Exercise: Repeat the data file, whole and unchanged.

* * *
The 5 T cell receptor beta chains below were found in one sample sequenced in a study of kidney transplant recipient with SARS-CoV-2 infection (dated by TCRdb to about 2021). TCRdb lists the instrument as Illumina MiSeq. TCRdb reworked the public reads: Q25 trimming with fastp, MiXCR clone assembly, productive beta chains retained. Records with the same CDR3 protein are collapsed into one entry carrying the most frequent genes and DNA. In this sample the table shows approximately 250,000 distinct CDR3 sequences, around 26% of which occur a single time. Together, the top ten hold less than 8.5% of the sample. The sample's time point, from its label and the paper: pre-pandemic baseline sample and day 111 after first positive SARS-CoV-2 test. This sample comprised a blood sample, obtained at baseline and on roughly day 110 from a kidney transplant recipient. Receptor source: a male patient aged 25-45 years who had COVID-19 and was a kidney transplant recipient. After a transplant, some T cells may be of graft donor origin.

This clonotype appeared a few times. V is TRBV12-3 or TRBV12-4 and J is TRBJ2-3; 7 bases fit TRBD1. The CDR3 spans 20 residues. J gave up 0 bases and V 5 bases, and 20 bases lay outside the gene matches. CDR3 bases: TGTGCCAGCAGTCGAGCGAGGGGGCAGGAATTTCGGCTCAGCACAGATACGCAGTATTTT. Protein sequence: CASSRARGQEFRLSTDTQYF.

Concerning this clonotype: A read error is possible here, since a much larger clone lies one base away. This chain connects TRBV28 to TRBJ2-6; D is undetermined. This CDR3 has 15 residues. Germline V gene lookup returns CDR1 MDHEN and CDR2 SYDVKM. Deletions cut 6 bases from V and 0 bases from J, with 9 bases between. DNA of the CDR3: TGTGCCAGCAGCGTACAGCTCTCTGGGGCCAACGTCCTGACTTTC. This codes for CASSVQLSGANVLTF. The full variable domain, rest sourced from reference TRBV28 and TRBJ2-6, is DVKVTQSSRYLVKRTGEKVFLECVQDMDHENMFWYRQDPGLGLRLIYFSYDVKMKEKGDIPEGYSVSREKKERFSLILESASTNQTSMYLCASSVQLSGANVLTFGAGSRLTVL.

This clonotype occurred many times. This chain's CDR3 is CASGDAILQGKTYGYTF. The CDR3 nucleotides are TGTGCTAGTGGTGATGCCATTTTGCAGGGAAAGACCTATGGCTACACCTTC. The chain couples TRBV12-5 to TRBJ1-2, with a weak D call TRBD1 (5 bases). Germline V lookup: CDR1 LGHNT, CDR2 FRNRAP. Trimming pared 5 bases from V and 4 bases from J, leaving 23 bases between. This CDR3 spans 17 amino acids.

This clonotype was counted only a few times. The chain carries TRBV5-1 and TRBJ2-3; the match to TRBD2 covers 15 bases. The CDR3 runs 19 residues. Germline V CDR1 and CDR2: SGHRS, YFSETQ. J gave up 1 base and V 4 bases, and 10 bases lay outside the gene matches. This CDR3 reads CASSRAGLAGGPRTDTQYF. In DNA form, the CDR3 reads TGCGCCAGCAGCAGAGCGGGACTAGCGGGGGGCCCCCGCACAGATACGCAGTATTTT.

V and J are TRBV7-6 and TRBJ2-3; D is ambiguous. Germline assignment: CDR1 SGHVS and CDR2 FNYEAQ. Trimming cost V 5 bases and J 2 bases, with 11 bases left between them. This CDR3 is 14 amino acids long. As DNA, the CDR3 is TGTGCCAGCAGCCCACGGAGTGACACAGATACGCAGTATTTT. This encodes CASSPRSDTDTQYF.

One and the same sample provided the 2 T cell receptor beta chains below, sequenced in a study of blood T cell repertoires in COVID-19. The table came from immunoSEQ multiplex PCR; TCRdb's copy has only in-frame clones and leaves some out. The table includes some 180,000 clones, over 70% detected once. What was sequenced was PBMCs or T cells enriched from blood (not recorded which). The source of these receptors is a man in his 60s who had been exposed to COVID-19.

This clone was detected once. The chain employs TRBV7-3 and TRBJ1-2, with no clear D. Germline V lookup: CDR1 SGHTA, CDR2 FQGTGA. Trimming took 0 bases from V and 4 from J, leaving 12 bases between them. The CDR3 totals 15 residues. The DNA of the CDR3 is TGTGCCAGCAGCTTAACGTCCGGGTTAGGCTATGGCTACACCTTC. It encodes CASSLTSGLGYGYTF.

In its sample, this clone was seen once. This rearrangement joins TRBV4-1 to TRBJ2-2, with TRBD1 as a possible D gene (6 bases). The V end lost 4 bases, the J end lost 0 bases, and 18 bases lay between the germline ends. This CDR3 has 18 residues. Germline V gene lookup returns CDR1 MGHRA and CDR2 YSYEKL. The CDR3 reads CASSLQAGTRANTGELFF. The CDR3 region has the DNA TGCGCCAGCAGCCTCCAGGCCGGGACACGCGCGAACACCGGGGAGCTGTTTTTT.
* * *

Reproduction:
The 5 T cell receptor beta chains below were found in one sample sequenced in a study of kidney transplant recipient with SARS-CoV-2 infection (dated by TCRdb to about 2021). TCRdb lists the instrument as Illumina MiSeq. TCRdb reworked the public reads: Q25 trimming with fastp, MiXCR clone assembly, productive beta chains retained. Records with the same CDR3 protein are collapsed into one entry carrying the most frequent genes and DNA. In this sample the table shows approximately 250,000 distinct CDR3 sequences, around 26% of which occur a single time. Together, the top ten hold less than 8.5% of the sample. The sample's time point, from its label and the paper: pre-pandemic baseline sample and day 111 after first positive SARS-CoV-2 test. This sample comprised a blood sample, obtained at baseline and on roughly day 110 from a kidney transplant recipient. Receptor source: a male patient aged 25-45 years who had COVID-19 and was a kidney transplant recipient. After a transplant, some T cells may be of graft donor origin.

This clonotype appeared a few times. V is TRBV12-3 or TRBV12-4 and J is TRBJ2-3; 7 bases fit TRBD1. The CDR3 spans 20 residues. J gave up 0 bases and V 5 bases, and 20 bases lay outside the gene matches. CDR3 bases: TGTGCCAGCAGTCGAGCGAGGGGGCAGGAATTTCGGCTCAGCACAGATACGCAGTATTTT. Protein sequence: CASSRARGQEFRLSTDTQYF.

Concerning this clonotype: A read error is possible here, since a much larger clone lies one base away. This chain connects TRBV28 to TRBJ2-6; D is undetermined. This CDR3 has 15 residues. Germline V gene lookup returns CDR1 MDHEN and CDR2 SYDVKM. Deletions cut 6 bases from V and 0 bases from J, with 9 bases between. DNA of the CDR3: TGTGCCAGCAGCGTACAGCTCTCTGGGGCCAACGTCCTGACTTTC. This codes for CASSVQLSGANVLTF. The full variable domain, rest sourced from reference TRBV28 and TRBJ2-6, is DVKVTQSSRYLVKRTGEKVFLECVQDMDHENMFWYRQDPGLGLRLIYFSYDVKMKEKGDIPEGYSVSREKKERFSLILESASTNQTSMYLCASSVQLSGANVLTFGAGSRLTVL.

This clonotype occurred many times. This chain's CDR3 is CASGDAILQGKTYGYTF. The CDR3 nucleotides are TGTGCTAGTGGTGATGCCATTTTGCAGGGAAAGACCTATGGCTACACCTTC. The chain couples TRBV12-5 to TRBJ1-2, with a weak D call TRBD1 (5 bases). Germline V lookup: CDR1 LGHNT, CDR2 FRNRAP. Trimming pared 5 bases from V and 4 bases from J, leaving 23 bases between. This CDR3 spans 17 amino acids.

This clonotype was counted only a few times. The chain carries TRBV5-1 and TRBJ2-3; the match to TRBD2 covers 15 bases. The CDR3 runs 19 residues. Germline V CDR1 and CDR2: SGHRS, YFSETQ. J gave up 1 base and V 4 bases, and 10 bases lay outside the gene matches. This CDR3 reads CASSRAGLAGGPRTDTQYF. In DNA form, the CDR3 reads TGCGCCAGCAGCAGAGCGGGACTAGCGGGGGGCCCCCGCACAGATACGCAGTATTTT.

V and J are TRBV7-6 and TRBJ2-3; D is ambiguous. Germline assignment: CDR1 SGHVS and CDR2 FNYEAQ. Trimming cost V 5 bases and J 2 bases, with 11 bases left between them. This CDR3 is 14 amino acids long. As DNA, the CDR3 is TGTGCCAGCAGCCCACGGAGTGACACAGATACGCAGTATTTT. This encodes CASSPRSDTDTQYF.

One and the same sample provided the 2 T cell receptor beta chains below, sequenced in a study of blood T cell repertoires in COVID-19. The table came from immunoSEQ multiplex PCR; TCRdb's copy has only in-frame clones and leaves some out. The table includes some 180,000 clones, over 70% detected once. What was sequenced was PBMCs or T cells enriched from blood (not recorded which). The source of these receptors is a man in his 60s who had been exposed to COVID-19.

This clone was detected once. The chain employs TRBV7-3 and TRBJ1-2, with no clear D. Germline V lookup: CDR1 SGHTA, CDR2 FQGTGA. Trimming took 0 bases from V and 4 from J, leaving 12 bases between them. The CDR3 totals 15 residues. The DNA of the CDR3 is TGTGCCAGCAGCTTAACGTCCGGGTTAGGCTATGGCTACACCTTC. It encodes CASSLTSGLGYGYTF.

In its sample, this clone was seen once. This rearrangement joins TRBV4-1 to TRBJ2-2, with TRBD1 as a possible D gene (6 bases). The V end lost 4 bases, the J end lost 0 bases, and 18 bases lay between the germline ends. This CDR3 has 18 residues. Germline V gene lookup returns CDR1 MGHRA and CDR2 YSYEKL. The CDR3 reads CASSLQAGTRANTGELFF. The CDR3 region has the DNA TGCGCCAGCAGCCTCCAGGCCGGGACACGCGCGAACACCGGGGAGCTGTTTTTT.